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College Writing Program | What Students Should Learn


Fax: 202-885-2938
Battelle Tompkins, Room 237

Burgtorf, Michael R
Sr. Administrative Assistant

4400 Massachusetts Avenue NW
Washington, DC 20016-8047

The following are the core skills and ideas students should gain from the College Writing course sequence:

Concepts of Writing

  • Students should understand that writing is a process, a series of choices, and not simply a product. 
  • Based on the idea that writing is a series of choices, students should learn how to make effective choices in their own writing. 
  • Since writing is a social act, students should learn how to give critical feedback to their peers’ writing and to receive critical feedback on their writing. 
  • In learning these concepts, students should begin to develop an awareness of themselves as writers.

Writing Process Skills

  • Students should understand and attend to the role of the audience in writing. 
  • Students should learn how to formulate an original thesis in their writing projects and to develop that thesis into a well-supported argument. 
  • Students should learn a range of research methods and how to incorporate source material into their writing so that it develops and supports their ideas.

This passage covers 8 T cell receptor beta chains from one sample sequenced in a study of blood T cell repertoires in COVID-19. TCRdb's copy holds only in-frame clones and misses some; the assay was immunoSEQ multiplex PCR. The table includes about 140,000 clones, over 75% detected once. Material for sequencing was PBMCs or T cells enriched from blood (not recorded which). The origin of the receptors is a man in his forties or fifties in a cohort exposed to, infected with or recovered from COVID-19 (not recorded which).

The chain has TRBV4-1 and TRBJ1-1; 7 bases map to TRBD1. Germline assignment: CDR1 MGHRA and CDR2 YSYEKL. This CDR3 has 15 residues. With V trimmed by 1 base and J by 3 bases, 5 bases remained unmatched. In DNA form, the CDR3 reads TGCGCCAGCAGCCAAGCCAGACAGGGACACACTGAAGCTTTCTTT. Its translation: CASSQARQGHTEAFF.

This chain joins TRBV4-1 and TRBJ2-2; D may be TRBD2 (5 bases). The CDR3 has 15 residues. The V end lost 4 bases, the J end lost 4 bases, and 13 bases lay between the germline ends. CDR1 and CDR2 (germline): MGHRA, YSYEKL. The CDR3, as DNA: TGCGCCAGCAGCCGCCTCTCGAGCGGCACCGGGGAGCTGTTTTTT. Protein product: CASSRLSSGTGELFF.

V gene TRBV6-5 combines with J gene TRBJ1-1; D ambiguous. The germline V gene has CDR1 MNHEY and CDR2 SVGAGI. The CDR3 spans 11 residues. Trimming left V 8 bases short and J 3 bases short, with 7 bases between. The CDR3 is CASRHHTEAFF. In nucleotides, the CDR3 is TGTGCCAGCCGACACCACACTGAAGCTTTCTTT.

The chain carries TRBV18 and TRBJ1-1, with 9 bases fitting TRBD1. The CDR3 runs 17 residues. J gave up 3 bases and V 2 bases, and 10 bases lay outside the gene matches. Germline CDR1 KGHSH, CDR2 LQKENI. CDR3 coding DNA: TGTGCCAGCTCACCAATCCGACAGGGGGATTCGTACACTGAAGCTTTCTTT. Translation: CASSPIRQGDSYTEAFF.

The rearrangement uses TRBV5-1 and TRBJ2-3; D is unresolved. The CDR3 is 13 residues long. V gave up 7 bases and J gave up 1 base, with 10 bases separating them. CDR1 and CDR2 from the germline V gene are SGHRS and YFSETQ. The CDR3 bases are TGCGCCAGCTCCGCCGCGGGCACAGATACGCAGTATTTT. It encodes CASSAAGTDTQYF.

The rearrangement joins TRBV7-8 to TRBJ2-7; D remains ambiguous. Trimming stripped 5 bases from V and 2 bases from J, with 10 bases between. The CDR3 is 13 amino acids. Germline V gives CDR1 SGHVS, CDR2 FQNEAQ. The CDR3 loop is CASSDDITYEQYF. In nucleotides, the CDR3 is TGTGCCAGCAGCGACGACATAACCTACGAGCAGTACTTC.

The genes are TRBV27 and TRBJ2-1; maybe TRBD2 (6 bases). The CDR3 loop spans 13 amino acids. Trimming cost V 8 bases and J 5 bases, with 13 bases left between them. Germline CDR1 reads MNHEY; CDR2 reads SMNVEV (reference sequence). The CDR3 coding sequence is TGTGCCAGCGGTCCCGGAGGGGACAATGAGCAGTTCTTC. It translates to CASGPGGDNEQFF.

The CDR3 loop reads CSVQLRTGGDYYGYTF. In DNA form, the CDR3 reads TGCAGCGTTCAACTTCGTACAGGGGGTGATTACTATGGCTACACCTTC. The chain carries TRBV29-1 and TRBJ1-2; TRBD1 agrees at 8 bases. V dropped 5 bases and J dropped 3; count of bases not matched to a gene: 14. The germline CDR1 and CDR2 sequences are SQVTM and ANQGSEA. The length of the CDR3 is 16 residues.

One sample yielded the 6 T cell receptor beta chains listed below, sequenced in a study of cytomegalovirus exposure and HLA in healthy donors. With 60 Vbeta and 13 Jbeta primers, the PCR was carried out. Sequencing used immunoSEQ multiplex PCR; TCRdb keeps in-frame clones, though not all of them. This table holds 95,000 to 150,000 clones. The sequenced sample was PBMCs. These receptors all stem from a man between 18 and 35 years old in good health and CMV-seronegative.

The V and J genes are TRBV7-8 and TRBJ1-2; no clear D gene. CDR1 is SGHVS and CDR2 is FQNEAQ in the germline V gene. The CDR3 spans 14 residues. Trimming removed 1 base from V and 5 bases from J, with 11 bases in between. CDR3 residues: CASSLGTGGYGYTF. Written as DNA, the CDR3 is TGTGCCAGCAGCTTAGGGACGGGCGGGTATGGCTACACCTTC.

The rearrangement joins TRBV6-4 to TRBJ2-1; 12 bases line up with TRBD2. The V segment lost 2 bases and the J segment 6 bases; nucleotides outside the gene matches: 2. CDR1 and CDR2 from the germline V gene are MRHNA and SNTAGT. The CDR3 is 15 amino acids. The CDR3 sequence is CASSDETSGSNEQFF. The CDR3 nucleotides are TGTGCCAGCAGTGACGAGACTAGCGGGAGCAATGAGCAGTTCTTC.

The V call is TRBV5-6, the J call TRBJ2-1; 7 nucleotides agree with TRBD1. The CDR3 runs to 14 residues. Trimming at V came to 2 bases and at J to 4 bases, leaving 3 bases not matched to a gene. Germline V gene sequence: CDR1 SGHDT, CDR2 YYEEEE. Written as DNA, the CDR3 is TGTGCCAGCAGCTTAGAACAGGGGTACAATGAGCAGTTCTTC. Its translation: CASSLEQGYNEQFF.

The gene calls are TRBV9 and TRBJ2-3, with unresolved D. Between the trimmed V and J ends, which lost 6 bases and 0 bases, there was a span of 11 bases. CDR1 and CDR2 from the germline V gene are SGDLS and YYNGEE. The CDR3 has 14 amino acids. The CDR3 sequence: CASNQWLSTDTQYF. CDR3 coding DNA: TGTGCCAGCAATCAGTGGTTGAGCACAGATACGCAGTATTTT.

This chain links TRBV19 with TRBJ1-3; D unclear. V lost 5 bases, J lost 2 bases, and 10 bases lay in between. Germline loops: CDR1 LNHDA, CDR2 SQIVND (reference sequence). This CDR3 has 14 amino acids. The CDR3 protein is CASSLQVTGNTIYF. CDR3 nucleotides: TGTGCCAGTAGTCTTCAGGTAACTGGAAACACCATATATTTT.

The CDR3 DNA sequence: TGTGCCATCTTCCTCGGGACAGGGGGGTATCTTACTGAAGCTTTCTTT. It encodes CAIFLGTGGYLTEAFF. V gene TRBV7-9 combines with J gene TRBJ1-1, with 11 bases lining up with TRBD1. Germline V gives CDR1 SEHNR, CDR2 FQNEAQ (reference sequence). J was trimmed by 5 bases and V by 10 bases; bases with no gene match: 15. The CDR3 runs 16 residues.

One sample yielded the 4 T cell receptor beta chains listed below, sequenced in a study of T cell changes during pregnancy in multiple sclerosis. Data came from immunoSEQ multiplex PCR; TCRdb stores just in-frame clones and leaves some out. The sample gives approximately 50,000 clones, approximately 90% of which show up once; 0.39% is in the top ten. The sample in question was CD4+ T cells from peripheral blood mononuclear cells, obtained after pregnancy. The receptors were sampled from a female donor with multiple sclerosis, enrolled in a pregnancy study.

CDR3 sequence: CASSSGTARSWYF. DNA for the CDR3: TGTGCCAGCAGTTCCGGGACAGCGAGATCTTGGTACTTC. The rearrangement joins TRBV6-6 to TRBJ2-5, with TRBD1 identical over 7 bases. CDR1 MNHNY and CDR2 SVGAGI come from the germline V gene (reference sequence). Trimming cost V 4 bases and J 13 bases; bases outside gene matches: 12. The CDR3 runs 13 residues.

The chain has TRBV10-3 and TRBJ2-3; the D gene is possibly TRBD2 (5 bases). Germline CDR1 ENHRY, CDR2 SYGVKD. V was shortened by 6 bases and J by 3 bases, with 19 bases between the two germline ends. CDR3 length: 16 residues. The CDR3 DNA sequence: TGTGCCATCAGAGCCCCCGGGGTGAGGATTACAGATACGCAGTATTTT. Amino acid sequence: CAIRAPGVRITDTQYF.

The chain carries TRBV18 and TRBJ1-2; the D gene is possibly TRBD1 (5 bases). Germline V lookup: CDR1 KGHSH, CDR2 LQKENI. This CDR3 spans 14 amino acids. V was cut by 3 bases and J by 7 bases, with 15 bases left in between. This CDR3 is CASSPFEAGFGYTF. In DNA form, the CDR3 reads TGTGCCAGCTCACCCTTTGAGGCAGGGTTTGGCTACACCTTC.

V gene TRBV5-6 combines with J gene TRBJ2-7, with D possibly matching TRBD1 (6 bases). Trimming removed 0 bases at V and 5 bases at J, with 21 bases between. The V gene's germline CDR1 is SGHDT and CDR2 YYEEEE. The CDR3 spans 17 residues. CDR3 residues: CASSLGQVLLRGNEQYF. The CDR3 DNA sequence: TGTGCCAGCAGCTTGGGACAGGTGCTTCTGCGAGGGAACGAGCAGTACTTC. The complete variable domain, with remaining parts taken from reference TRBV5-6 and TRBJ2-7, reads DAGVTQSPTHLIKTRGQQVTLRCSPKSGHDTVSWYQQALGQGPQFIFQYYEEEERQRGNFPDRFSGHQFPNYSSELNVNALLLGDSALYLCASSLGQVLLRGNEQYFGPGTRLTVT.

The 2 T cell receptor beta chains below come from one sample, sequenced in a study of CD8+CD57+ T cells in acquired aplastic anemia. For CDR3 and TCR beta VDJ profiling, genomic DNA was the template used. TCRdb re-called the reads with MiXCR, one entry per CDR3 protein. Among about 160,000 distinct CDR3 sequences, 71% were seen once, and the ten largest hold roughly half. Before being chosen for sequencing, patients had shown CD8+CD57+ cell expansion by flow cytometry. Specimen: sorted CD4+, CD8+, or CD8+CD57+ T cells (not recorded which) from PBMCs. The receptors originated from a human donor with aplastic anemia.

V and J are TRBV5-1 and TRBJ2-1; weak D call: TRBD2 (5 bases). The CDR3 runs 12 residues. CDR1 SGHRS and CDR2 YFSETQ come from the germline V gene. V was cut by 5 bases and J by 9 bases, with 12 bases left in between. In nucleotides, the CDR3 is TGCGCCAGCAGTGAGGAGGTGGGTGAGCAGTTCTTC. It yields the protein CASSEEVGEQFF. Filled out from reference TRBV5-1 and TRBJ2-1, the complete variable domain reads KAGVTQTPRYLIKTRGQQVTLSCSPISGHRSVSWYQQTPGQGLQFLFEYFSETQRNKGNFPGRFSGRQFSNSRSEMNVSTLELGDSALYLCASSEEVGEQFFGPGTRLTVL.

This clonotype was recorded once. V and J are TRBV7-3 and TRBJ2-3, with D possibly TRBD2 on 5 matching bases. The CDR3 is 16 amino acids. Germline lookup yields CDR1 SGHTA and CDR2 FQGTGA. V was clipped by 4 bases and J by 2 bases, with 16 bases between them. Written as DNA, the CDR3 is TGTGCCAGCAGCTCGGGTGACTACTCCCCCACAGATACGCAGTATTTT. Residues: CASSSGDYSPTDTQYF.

• Students should learn effective organizational strategies for their writing. 
  • Students should learn to write in multiple genres (e.g. personal narrative, researched essay, textual critique, proposal, profile, timed-writing essay). 
  • Students should develop the ability to sustain an analytical essay for at least eight pages. 
  • Students should learn how to recognize and repair sentence-level errors.

Reading/Thinking Skills

  • Students should be challenged to develop critical thinking and reading skills, so that they can devise original ideas, rather than simply echo the ideas of others. 
  • Based on class discussion, class reading, writing assignments, and conferences, students should learn how to arrive at informed questions and opinions. 
  • Students should learn how to express themselves clearly as participants of the class, whether in discussion or more formal presentations. 
  • Students should learn how to analyze assignments from all disciplines. 
  • Through experience with the instructor’s commentary and workshops/peer review, students should learn how to interpret feedback on their writing.

Research Skills

  • Students should acquire research skills, including making full and meaningful use of the library’s resources, such as databases, catalog, stacks, periodicals, and media holdings, as well as non-textual sources (e.g., the larger DC community). 
  • Students should learn how to support ideas with persuasive research. 
  • Students should learn how to evaluate the credibility of a source (especially Internet sites), to use academic/scholarly resources, and to incorporate sources effectively. 
  • Students should learn the correct formatting for MLA citation, including the construction of an MLA-style Works Cited page. 
  • Students should learn the definitions of and consequences for plagiarism and other Academic Integrity Code violations, as well as techniques for avoiding unintentional violations.